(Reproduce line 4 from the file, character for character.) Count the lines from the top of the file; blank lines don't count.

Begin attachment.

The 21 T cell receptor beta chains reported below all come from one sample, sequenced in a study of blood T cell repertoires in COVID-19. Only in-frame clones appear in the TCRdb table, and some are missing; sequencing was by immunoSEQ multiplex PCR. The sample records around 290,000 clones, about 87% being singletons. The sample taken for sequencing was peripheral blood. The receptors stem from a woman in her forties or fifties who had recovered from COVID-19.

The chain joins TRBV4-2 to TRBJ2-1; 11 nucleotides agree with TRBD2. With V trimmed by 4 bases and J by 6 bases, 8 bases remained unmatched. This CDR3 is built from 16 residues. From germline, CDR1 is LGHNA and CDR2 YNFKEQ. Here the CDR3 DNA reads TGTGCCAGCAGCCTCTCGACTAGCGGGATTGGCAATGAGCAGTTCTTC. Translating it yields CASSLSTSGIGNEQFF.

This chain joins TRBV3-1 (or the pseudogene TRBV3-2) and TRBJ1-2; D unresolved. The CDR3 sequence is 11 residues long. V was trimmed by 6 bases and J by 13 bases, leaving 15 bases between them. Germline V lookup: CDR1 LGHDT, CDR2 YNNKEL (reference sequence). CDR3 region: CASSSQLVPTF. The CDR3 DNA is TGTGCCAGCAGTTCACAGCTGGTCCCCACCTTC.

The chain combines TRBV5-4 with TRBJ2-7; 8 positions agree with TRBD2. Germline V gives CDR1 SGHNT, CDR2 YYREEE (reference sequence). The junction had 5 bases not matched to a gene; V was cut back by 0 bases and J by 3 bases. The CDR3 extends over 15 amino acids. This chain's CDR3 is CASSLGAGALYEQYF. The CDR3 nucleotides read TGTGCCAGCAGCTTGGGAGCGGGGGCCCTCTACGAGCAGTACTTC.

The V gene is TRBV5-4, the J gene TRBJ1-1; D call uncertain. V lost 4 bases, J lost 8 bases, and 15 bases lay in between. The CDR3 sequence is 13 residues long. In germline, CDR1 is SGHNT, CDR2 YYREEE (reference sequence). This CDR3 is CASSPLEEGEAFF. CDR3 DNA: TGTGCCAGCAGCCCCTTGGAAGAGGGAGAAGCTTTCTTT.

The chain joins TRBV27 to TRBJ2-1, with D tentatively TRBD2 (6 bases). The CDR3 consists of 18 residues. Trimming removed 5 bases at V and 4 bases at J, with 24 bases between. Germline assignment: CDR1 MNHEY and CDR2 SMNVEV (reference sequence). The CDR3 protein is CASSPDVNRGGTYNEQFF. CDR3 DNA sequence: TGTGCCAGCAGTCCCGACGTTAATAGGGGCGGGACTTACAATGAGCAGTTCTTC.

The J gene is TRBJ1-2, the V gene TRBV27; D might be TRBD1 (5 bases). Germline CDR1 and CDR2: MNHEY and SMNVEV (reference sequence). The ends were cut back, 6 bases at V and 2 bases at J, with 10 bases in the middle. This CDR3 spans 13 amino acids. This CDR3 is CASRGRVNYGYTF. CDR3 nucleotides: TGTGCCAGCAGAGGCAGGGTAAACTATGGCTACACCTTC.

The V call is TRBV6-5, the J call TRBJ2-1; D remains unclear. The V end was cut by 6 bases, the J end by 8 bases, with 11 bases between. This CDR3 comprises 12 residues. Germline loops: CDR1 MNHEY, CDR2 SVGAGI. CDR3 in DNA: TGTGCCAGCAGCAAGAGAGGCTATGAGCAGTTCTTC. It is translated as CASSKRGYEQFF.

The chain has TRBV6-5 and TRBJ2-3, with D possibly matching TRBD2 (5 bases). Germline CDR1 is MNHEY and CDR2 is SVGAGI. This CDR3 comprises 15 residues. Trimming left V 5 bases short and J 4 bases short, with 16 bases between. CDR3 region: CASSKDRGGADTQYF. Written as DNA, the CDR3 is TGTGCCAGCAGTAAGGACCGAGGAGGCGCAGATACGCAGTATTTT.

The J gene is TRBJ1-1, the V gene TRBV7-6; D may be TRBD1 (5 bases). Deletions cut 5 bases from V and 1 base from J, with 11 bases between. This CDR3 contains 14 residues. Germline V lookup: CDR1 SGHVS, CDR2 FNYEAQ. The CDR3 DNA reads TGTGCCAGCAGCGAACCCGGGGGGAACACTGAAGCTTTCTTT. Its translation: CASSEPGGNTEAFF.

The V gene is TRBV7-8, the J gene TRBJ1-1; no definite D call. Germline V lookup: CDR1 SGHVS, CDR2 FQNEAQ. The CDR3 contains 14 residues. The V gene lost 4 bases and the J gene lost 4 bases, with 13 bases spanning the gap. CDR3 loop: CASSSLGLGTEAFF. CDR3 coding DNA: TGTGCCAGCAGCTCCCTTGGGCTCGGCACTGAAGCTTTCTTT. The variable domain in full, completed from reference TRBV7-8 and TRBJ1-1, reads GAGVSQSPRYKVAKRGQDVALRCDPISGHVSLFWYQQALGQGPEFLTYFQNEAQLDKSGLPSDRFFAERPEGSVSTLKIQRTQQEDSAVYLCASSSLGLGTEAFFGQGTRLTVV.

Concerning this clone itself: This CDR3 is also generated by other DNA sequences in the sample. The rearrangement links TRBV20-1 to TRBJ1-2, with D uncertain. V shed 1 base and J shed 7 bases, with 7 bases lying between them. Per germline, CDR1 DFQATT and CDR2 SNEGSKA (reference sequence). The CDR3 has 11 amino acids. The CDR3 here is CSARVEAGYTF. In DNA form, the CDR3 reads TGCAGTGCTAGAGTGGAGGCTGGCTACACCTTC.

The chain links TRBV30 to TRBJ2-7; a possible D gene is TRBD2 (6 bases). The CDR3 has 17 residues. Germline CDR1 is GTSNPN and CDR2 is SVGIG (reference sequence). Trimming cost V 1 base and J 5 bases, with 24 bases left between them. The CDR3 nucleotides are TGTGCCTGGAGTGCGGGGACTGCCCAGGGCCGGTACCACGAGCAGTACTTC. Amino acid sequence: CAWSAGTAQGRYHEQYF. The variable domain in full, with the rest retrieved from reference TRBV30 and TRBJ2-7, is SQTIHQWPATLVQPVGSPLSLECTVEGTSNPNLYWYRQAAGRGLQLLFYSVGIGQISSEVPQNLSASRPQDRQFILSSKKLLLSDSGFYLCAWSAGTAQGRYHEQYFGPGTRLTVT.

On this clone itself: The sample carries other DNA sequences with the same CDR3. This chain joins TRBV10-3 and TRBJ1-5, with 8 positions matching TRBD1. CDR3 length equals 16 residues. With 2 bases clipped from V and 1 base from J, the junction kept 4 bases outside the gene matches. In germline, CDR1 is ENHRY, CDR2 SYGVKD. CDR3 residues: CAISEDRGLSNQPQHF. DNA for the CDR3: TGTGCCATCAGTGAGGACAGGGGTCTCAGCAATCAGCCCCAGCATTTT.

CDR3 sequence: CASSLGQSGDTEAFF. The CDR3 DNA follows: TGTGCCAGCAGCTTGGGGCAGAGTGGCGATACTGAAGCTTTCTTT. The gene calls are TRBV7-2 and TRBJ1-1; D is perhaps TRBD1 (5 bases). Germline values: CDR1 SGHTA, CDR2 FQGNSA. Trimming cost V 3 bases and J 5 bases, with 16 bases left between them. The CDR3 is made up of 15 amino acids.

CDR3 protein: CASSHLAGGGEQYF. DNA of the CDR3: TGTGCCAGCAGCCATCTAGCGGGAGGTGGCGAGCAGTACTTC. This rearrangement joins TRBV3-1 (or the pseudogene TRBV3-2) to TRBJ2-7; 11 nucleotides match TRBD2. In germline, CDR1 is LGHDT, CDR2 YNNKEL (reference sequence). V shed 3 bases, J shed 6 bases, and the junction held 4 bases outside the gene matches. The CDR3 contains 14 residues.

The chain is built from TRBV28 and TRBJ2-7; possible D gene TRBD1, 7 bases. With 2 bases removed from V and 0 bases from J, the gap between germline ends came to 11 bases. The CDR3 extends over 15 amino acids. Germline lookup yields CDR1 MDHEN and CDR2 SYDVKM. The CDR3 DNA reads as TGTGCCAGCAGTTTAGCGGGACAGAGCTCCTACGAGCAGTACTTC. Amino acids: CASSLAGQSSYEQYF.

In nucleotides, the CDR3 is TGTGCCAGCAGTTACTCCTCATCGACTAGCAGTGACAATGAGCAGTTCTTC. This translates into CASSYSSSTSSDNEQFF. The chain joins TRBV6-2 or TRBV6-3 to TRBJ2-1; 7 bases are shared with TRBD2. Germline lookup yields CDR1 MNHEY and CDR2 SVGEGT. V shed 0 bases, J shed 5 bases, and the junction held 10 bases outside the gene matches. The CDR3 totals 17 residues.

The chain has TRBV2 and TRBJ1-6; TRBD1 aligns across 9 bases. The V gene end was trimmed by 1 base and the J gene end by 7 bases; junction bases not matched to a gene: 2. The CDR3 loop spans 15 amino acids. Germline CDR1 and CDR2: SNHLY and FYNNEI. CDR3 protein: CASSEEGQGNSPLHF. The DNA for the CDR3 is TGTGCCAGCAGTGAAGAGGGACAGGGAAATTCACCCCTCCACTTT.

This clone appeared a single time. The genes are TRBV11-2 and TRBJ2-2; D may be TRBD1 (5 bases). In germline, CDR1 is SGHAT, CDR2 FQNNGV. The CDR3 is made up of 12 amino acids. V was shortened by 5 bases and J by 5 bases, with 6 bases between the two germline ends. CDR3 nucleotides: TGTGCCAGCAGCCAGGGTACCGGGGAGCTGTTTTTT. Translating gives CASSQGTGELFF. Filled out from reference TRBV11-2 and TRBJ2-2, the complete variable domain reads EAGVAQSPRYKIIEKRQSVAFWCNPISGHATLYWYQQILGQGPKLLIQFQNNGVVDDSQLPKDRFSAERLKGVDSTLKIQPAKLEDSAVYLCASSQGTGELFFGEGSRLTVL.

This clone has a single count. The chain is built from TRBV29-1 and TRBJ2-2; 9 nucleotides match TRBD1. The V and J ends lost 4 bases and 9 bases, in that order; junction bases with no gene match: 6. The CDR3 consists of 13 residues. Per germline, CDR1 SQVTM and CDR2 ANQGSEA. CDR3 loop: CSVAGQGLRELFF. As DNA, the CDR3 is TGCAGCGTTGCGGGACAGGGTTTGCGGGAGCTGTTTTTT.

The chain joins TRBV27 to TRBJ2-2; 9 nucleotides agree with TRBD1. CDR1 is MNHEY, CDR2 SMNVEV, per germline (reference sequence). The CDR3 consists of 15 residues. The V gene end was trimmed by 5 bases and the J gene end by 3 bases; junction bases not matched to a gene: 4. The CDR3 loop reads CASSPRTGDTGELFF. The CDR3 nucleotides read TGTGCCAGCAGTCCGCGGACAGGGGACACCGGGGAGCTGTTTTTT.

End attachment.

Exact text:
The chain combines TRBV5-4 with TRBJ2-7; 8 positions agree with TRBD2. Germline V gives CDR1 SGHNT, CDR2 YYREEE (reference sequence). The junction had 5 bases not matched to a gene; V was cut back by 0 bases and J by 3 bases. The CDR3 extends over 15 amino acids. This chain's CDR3 is CASSLGAGALYEQYF. The CDR3 nucleotides read TGTGCCAGCAGCTTGGGAGCGGGGGCCCTCTACGAGCAGTACTTC.